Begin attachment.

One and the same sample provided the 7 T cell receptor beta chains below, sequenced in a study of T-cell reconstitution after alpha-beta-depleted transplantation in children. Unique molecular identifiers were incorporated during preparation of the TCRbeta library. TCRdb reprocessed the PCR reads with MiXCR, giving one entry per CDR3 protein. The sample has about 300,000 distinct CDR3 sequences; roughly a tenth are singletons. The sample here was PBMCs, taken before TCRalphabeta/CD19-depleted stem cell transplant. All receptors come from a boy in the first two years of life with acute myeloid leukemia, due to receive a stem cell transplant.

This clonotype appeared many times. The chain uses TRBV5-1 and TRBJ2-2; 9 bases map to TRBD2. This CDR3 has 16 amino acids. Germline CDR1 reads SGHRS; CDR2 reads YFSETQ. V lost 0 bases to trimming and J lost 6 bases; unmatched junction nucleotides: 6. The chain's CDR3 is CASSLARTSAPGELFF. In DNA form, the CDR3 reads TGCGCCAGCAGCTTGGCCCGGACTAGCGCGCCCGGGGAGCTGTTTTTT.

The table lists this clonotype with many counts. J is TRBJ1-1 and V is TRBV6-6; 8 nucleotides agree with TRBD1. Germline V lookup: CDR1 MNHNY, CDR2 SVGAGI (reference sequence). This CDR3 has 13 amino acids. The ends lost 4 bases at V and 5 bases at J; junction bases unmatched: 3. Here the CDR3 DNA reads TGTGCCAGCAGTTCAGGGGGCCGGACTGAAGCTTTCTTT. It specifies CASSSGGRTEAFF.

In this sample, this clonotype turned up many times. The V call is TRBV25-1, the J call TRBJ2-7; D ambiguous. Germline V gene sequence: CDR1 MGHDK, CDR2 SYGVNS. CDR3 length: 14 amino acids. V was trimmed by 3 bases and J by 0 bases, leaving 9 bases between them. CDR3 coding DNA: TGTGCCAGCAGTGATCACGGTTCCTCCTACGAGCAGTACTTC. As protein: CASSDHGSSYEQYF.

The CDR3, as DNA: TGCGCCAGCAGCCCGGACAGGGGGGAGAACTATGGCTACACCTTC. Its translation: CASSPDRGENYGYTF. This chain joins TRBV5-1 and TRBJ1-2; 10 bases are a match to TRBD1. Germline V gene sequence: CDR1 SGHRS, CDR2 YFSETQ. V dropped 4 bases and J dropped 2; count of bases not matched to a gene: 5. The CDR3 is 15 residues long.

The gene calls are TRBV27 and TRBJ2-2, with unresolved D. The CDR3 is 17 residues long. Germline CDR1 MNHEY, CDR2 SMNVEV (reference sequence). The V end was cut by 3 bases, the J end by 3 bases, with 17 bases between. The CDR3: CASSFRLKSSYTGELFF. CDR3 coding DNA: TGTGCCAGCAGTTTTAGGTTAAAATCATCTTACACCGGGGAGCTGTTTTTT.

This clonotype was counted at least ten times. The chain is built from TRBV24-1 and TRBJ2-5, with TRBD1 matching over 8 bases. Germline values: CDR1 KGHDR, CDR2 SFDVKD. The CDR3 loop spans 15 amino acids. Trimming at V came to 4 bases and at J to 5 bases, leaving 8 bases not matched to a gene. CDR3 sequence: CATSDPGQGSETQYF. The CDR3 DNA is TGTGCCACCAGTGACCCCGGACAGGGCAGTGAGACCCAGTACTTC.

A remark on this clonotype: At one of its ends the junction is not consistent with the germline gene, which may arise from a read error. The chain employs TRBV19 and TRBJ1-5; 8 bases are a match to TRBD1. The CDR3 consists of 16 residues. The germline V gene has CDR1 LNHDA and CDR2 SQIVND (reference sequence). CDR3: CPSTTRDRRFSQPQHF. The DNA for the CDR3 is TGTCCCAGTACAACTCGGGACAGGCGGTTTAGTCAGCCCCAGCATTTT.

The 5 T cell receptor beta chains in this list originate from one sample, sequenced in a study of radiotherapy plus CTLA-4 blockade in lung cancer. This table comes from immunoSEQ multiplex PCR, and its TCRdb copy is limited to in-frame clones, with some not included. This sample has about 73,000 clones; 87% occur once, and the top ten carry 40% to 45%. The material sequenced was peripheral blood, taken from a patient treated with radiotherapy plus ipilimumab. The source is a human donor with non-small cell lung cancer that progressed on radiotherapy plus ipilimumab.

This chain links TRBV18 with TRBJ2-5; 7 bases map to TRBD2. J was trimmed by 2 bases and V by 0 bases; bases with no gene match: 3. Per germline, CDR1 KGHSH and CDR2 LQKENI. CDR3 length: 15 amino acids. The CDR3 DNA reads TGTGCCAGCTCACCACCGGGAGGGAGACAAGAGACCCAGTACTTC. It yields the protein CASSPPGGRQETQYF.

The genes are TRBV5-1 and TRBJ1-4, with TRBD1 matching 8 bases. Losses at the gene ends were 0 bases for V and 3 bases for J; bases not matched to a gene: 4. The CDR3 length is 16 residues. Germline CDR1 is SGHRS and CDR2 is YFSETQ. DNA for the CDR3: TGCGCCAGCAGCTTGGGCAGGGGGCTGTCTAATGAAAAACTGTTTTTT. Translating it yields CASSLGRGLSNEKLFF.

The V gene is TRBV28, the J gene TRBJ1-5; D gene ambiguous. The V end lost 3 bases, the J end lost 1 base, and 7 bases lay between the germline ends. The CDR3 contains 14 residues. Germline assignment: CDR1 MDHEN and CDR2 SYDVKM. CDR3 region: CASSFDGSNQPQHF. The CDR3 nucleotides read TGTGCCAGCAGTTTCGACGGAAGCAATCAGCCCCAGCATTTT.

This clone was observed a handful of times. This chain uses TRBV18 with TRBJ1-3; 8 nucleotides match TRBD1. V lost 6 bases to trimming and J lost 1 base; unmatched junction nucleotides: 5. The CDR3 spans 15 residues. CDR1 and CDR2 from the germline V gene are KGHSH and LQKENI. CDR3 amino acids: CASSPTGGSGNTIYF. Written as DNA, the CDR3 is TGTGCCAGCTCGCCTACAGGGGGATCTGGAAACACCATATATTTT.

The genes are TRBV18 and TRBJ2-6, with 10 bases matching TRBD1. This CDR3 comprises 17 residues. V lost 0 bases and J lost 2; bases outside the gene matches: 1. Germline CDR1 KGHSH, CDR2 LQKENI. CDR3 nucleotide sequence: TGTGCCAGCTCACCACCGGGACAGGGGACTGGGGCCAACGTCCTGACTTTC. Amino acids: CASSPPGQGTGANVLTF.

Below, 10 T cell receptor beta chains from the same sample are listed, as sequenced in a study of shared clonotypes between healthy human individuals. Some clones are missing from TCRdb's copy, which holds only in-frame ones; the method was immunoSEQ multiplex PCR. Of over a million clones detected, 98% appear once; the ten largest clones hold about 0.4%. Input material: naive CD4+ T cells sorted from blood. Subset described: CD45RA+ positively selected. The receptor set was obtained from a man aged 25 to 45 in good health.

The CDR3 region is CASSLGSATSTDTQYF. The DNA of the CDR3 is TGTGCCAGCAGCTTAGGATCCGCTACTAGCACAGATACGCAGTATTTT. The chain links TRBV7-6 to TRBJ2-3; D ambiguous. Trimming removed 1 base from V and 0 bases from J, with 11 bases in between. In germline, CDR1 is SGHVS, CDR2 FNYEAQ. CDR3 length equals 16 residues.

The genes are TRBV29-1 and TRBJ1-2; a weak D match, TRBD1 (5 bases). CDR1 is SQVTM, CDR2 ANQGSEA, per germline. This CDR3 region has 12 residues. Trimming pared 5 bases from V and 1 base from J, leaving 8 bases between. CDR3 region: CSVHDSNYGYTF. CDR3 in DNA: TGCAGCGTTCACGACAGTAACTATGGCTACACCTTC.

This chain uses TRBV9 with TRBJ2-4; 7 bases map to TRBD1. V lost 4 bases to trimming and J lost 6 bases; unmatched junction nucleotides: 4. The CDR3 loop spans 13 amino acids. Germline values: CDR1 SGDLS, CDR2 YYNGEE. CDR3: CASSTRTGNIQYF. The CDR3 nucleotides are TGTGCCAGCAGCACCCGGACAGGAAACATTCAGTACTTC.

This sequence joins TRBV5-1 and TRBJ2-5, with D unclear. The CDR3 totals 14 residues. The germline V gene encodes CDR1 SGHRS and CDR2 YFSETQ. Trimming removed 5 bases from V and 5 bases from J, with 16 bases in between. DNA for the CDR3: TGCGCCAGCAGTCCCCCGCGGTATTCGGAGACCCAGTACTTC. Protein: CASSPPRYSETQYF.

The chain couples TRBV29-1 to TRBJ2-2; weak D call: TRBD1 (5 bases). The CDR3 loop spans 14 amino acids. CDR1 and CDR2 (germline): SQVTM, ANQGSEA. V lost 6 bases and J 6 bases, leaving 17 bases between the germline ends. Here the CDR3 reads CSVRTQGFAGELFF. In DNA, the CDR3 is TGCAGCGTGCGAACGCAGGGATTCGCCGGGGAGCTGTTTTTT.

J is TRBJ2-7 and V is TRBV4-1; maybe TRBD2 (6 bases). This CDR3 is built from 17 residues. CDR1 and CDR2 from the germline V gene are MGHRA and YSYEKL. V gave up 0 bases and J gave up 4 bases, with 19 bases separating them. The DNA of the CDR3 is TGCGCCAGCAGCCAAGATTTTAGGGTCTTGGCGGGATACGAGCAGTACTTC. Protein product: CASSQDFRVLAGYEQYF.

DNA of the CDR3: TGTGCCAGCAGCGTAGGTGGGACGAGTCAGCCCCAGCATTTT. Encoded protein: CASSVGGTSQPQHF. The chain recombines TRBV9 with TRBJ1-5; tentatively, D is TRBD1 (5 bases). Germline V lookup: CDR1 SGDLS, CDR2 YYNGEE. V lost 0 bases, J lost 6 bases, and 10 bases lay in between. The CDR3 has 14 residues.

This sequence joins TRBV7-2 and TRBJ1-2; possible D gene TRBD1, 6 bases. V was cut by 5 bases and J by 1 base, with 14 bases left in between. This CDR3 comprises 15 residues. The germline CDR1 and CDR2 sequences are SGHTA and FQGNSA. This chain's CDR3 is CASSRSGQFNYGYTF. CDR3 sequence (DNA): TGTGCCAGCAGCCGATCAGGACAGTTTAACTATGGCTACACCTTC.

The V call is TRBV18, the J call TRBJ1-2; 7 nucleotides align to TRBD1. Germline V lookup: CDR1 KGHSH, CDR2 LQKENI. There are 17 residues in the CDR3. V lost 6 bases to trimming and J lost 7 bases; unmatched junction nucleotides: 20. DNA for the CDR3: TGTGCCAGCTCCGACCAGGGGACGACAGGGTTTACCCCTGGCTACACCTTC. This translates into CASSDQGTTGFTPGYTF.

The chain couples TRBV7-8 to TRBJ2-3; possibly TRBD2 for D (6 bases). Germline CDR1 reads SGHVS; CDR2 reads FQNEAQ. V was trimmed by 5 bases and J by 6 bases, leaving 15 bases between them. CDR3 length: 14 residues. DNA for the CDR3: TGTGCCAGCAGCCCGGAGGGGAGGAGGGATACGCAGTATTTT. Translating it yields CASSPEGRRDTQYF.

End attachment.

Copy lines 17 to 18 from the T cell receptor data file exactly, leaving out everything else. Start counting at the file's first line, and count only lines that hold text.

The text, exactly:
The genes are TRBV29-1 and TRBJ1-2; a weak D match, TRBD1 (5 bases). CDR1 is SQVTM, CDR2 ANQGSEA, per germline. This CDR3 region has 12 residues. Trimming pared 5 bases from V and 1 base from J, leaving 8 bases between. CDR3 region: CSVHDSNYGYTF. CDR3 in DNA: TGCAGCGTTCACGACAGTAACTATGGCTACACCTTC.

This chain uses TRBV9 with TRBJ2-4; 7 bases map to TRBD1. V lost 4 bases to trimming and J lost 6 bases; unmatched junction nucleotides: 4. The CDR3 loop spans 13 amino acids. Germline values: CDR1 SGDLS, CDR2 YYNGEE. CDR3: CASSTRTGNIQYF. The CDR3 nucleotides are TGTGCCAGCAGCACCCGGACAGGAAACATTCAGTACTTC.